The Middle East’s most populous country, Egypt, and Syria will impose nightly curfews this week to try to stop the spread of the coronavirus, their governments announced on Tuesday.
And the International Monetary Fund warned that a shortage of medical supplies could affect the Middle East’s poorest nations.
There are more than 31,000 confirmed cases of the virus across the Middle East, by far the most in Iran.
While most recover from Covid-19, low crude oil prices have put additional strain on the region.
Already, countries have reacted by either urging or ordering hundreds of millions of people to stay home.
Egypt, home to more than 100 million, and war-torn Syria became the latest on Tuesday.
Egyptian Prime Minister Moustafa Madbouly said the national curfew, from 7pm to 6am, would go into effect on Wednesday, during which some transport would also be halted.
Egypt has 402 confirmed cases and 22 deaths, including two senior military officers.
Mr Madbouly announced the continued closure of airports, schools and universities until April 12.
He said shops and malls would close on Fridays and Saturdays, Egypt’s weekend.
Groceries, bakeries and pharmacies would be excluded from the closure order.
Mr Madbouly said further restrictions would be implemented “according to developments".
President Abdel Fattah El Sisi tweeted that he expected Egyptians to “respond positively to these measures, to protect the security and safety of our beloved Egypt".
Mr El Sisi warned that attempts to ignore the measures would be met with “the utmost firmness and decisiveness".
In the Mediterranean city of Alexandria, dozens of people took to their balconies before dawn to pray for help against the virus, online videos showed.
Other footage showed about three dozen chanting people marching in a side street.
Egypt’s Interior Ministry said it had arrested some organisers of the Alexandria gathering.
Mr El Sisi’s government has banned large gatherings, closed all its museums and archaeological sites, including the famed Giza Pyramids, and locked down tourist cities in the south and the Red Sea area.
Religious authorities have closed churches and mosques.
In Syria, where the healthcare system has been damaged by nearly a decade of civil war, the government said a 12-hour curfew starting at 6pm would go into effect on Wednesday.
State news agency Sana did not say how long the curfew would continue but it appeared to be open-ended.
Syria has reported only one case of the coronavirus so far, but strict measures have been taken in government-held areas.
They include halting commercial flights, closing borders and shutting down restaurants and public transport.
Even before the curfew was announced, lines had formed outside grocery stores, banks and petrol stations across the Syrian capital, Damascus, as people braced for wider closures.
The IMF, which has traditionally told countries to implement greater austerity measures, was urging Middle East governments to offer temporary tax relief and cash transfers.
It warned that a lack of medical supplies could hurt Iraq, Sudan and Yemen if it led to a surge in prices.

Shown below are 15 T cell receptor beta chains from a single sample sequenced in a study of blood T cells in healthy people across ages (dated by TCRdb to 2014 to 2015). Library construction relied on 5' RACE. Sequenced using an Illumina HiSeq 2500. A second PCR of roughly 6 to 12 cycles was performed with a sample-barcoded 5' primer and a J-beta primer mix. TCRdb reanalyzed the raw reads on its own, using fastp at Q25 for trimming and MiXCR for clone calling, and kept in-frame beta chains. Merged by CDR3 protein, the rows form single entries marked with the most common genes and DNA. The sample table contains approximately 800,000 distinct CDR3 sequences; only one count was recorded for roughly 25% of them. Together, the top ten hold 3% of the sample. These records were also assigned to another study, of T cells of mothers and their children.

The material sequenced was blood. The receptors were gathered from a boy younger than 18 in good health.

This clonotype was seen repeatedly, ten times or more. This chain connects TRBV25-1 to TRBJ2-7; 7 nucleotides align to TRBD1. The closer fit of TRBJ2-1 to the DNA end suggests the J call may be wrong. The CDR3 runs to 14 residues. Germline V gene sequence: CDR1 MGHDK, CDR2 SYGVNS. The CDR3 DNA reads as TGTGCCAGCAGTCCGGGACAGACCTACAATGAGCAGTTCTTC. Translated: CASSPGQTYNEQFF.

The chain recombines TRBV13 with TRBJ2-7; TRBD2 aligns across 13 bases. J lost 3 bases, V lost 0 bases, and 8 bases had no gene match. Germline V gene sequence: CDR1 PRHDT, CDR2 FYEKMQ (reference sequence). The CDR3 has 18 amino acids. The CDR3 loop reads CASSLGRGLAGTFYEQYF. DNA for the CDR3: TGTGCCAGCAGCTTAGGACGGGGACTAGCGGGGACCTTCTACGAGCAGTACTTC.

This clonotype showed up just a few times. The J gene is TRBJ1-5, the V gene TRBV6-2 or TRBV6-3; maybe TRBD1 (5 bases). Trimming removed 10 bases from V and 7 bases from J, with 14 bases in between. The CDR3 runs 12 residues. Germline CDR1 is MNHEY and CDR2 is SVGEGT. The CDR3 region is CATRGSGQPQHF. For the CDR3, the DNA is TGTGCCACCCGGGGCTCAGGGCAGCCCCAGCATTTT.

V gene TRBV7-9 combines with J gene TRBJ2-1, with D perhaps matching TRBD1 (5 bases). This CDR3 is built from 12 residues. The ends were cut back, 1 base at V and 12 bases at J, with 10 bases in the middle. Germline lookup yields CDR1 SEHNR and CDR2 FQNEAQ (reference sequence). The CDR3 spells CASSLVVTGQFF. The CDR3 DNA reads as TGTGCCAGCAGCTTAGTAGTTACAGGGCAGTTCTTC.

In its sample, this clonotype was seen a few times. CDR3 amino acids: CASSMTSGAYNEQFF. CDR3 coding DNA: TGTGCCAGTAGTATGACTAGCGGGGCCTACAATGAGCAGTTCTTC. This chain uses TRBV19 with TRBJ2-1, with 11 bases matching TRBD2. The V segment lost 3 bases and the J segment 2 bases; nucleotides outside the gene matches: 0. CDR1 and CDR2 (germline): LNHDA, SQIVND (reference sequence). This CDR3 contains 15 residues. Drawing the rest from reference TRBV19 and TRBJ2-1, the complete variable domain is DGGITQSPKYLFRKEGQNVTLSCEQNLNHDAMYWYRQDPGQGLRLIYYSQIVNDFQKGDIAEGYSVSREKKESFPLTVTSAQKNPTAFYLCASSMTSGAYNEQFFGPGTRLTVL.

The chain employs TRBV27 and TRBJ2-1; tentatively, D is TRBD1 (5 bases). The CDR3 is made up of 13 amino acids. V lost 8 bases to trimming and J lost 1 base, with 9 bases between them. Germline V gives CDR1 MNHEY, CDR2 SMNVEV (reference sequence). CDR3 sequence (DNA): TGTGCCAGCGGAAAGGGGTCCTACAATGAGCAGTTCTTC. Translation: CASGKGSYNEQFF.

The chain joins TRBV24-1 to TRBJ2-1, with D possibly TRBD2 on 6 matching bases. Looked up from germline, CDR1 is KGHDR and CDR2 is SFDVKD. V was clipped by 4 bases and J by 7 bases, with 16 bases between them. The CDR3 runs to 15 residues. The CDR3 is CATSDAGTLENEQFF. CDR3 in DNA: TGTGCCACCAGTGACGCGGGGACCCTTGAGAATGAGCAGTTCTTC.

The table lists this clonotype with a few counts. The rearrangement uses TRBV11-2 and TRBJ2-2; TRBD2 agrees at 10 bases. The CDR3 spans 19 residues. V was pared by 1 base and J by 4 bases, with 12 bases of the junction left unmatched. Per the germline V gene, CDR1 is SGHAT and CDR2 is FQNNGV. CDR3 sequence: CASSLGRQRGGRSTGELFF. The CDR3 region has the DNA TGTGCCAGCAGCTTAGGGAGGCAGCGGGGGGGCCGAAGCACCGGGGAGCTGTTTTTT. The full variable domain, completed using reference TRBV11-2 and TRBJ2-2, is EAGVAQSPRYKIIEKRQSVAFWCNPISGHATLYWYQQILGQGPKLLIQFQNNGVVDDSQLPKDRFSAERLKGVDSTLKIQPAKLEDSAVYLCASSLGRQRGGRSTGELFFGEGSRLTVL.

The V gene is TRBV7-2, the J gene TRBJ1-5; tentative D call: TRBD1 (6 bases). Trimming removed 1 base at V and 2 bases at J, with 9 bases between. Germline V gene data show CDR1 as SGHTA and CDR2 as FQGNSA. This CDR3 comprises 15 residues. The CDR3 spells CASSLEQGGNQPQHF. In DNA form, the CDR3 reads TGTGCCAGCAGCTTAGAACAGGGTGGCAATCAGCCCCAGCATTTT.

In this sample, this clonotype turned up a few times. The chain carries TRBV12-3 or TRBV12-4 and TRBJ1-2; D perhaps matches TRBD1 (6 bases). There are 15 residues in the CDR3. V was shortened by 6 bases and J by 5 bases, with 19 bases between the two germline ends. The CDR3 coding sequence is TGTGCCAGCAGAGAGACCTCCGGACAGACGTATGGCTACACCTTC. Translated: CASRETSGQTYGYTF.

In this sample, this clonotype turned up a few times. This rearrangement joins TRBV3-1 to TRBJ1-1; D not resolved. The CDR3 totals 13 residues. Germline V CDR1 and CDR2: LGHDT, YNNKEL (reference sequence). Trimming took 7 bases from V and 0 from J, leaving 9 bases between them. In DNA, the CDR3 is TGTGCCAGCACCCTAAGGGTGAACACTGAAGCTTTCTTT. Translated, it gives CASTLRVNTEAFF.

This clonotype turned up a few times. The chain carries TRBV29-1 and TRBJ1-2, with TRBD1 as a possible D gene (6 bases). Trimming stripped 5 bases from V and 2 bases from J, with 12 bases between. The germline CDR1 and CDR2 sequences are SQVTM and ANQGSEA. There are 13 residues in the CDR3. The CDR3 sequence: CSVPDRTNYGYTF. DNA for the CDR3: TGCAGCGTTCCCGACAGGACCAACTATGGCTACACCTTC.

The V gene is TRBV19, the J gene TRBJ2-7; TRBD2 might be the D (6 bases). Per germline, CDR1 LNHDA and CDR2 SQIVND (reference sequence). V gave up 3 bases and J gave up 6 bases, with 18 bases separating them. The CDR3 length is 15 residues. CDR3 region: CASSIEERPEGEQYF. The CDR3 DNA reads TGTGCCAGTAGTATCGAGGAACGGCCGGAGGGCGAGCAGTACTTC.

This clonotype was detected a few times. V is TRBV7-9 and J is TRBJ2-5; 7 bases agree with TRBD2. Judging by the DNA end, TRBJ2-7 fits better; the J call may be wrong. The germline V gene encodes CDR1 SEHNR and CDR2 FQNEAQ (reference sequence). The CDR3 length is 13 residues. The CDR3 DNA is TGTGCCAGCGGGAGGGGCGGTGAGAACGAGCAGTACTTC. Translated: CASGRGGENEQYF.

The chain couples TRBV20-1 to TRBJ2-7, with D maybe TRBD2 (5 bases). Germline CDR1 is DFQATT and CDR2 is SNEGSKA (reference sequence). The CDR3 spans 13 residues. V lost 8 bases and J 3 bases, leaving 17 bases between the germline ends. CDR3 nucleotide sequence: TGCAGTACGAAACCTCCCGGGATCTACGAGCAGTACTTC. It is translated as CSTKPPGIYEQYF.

“Given the large numbers of people employed in the service sector, there will be wide reverberations if unemployment rises and wages and remittances fall,” said the IMF director for the Middle East, Jihad Azour.
In the impoverished Gaza Strip, Hamas-run religious authorities announced all mosques would close for two weeks starting on Wednesday. Schools had already closed.
An Israeli-Egyptian blockade of Gaza, in place since the militant group took power in 2007, has slowed the arrival of the new virus to the densely populated Palestinian enclave.
After detecting two coronavirus cases this week among those returning from abroad and already in quarantine, the enclaves rulers, Hamas, imposed further precautions and closures.
Gaza’s Health Ministry said it opened more than 20 quarantine centres already housing 1,400 people.
The arrival of the pandemic in Syria and the impoverished Gaza Strip has raised concerns that the virus could spread swiftly in some of the most vulnerable areas in the Middle East.
War-torn Libya and Yemen, which have yet to report any cases, are also a source of concern.
The worst outbreak in the Middle East is in Iran, where authorities reported another 122 deaths on Tuesday, bringing the total to more than 1,900 of more than 24,800 confirmed cases.
The dead included the mother-in-law of the son of supreme leader Ayatollah Ali Khamenei, the state-run Irna news agency said on Monday.
Health Ministry spokesman Kianoush Jahanpour warned the public that infections would probably rise further, as Iran now had more ability to test and screen suspected cases.
The ministry launched a website for the public to report if they suspect they have the virus so medical staff could administer tests.
So far, 41 million people have used the site, Mr Jahanpour said. Iran is home to about 80 million people.
Oman announced it would halt all passenger flights starting on Sunday, although cargo flights would continue.
Saudi Arabia announced on Tuesday that its number of cases jumped from 562 to 767, and included its first death.